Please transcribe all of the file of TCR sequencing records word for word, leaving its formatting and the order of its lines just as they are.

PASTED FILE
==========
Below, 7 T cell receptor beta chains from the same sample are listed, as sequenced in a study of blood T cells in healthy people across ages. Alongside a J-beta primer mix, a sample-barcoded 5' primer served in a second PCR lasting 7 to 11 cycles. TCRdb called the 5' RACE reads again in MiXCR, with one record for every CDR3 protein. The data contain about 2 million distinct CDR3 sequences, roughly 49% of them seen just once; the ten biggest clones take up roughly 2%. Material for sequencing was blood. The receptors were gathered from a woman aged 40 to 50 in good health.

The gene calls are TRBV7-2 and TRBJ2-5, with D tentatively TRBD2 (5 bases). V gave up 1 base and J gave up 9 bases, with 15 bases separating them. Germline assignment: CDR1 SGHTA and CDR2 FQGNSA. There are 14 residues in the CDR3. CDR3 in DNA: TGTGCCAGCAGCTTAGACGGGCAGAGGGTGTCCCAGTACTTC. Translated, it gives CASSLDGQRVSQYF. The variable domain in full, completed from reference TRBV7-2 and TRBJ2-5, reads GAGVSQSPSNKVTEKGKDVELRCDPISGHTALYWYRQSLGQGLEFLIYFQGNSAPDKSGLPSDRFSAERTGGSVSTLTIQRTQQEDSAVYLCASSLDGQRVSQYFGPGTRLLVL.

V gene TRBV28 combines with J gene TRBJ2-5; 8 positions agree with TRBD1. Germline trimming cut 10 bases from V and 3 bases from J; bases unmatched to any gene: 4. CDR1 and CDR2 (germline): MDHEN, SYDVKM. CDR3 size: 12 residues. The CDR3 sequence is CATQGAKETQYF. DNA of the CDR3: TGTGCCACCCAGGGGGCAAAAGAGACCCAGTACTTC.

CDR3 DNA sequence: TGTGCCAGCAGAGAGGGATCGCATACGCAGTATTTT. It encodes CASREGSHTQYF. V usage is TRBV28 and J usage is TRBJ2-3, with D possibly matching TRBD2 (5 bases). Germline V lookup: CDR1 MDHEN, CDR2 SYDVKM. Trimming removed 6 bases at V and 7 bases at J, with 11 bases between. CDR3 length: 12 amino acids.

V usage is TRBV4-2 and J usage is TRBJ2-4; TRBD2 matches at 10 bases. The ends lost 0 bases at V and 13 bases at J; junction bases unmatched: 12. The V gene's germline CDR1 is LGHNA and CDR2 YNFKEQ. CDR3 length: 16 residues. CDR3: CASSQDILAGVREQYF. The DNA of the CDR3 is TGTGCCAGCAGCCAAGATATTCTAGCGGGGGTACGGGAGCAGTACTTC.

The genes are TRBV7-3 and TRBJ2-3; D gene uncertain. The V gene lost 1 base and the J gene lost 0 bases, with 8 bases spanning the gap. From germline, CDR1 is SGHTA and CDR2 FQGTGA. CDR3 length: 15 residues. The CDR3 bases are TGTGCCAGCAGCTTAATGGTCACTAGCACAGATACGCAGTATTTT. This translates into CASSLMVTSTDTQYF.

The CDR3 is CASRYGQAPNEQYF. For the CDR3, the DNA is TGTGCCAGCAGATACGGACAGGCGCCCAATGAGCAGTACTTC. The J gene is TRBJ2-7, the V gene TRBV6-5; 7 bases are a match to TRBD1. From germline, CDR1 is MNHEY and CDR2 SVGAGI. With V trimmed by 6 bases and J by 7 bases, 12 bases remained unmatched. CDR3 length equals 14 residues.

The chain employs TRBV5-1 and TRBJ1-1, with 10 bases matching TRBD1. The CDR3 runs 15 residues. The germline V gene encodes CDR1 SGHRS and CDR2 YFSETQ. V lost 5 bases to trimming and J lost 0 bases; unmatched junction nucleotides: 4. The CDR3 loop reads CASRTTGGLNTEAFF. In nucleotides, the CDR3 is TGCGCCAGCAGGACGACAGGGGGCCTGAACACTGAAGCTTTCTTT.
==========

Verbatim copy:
Below, 7 T cell receptor beta chains from the same sample are listed, as sequenced in a study of blood T cells in healthy people across ages. Alongside a J-beta primer mix, a sample-barcoded 5' primer served in a second PCR lasting 7 to 11 cycles. TCRdb called the 5' RACE reads again in MiXCR, with one record for every CDR3 protein. The data contain about 2 million distinct CDR3 sequences, roughly 49% of them seen just once; the ten biggest clones take up roughly 2%. Material for sequencing was blood. The receptors were gathered from a woman aged 40 to 50 in good health.

The gene calls are TRBV7-2 and TRBJ2-5, with D tentatively TRBD2 (5 bases). V gave up 1 base and J gave up 9 bases, with 15 bases separating them. Germline assignment: CDR1 SGHTA and CDR2 FQGNSA. There are 14 residues in the CDR3. CDR3 in DNA: TGTGCCAGCAGCTTAGACGGGCAGAGGGTGTCCCAGTACTTC. Translated, it gives CASSLDGQRVSQYF. The variable domain in full, completed from reference TRBV7-2 and TRBJ2-5, reads GAGVSQSPSNKVTEKGKDVELRCDPISGHTALYWYRQSLGQGLEFLIYFQGNSAPDKSGLPSDRFSAERTGGSVSTLTIQRTQQEDSAVYLCASSLDGQRVSQYFGPGTRLLVL.

V gene TRBV28 combines with J gene TRBJ2-5; 8 positions agree with TRBD1. Germline trimming cut 10 bases from V and 3 bases from J; bases unmatched to any gene: 4. CDR1 and CDR2 (germline): MDHEN, SYDVKM. CDR3 size: 12 residues. The CDR3 sequence is CATQGAKETQYF. DNA of the CDR3: TGTGCCACCCAGGGGGCAAAAGAGACCCAGTACTTC.

CDR3 DNA sequence: TGTGCCAGCAGAGAGGGATCGCATACGCAGTATTTT. It encodes CASREGSHTQYF. V usage is TRBV28 and J usage is TRBJ2-3, with D possibly matching TRBD2 (5 bases). Germline V lookup: CDR1 MDHEN, CDR2 SYDVKM. Trimming removed 6 bases at V and 7 bases at J, with 11 bases between. CDR3 length: 12 amino acids.

V usage is TRBV4-2 and J usage is TRBJ2-4; TRBD2 matches at 10 bases. The ends lost 0 bases at V and 13 bases at J; junction bases unmatched: 12. The V gene's germline CDR1 is LGHNA and CDR2 YNFKEQ. CDR3 length: 16 residues. CDR3: CASSQDILAGVREQYF. The DNA of the CDR3 is TGTGCCAGCAGCCAAGATATTCTAGCGGGGGTACGGGAGCAGTACTTC.

The genes are TRBV7-3 and TRBJ2-3; D gene uncertain. The V gene lost 1 base and the J gene lost 0 bases, with 8 bases spanning the gap. From germline, CDR1 is SGHTA and CDR2 FQGTGA. CDR3 length: 15 residues. The CDR3 bases are TGTGCCAGCAGCTTAATGGTCACTAGCACAGATACGCAGTATTTT. This translates into CASSLMVTSTDTQYF.

The CDR3 is CASRYGQAPNEQYF. For the CDR3, the DNA is TGTGCCAGCAGATACGGACAGGCGCCCAATGAGCAGTACTTC. The J gene is TRBJ2-7, the V gene TRBV6-5; 7 bases are a match to TRBD1. From germline, CDR1 is MNHEY and CDR2 SVGAGI. With V trimmed by 6 bases and J by 7 bases, 12 bases remained unmatched. CDR3 length equals 14 residues.

The chain employs TRBV5-1 and TRBJ1-1, with 10 bases matching TRBD1. The CDR3 runs 15 residues. The germline V gene encodes CDR1 SGHRS and CDR2 YFSETQ. V lost 5 bases to trimming and J lost 0 bases; unmatched junction nucleotides: 4. The CDR3 loop reads CASRTTGGLNTEAFF. In nucleotides, the CDR3 is TGCGCCAGCAGGACGACAGGGGGCCTGAACACTGAAGCTTTCTTT.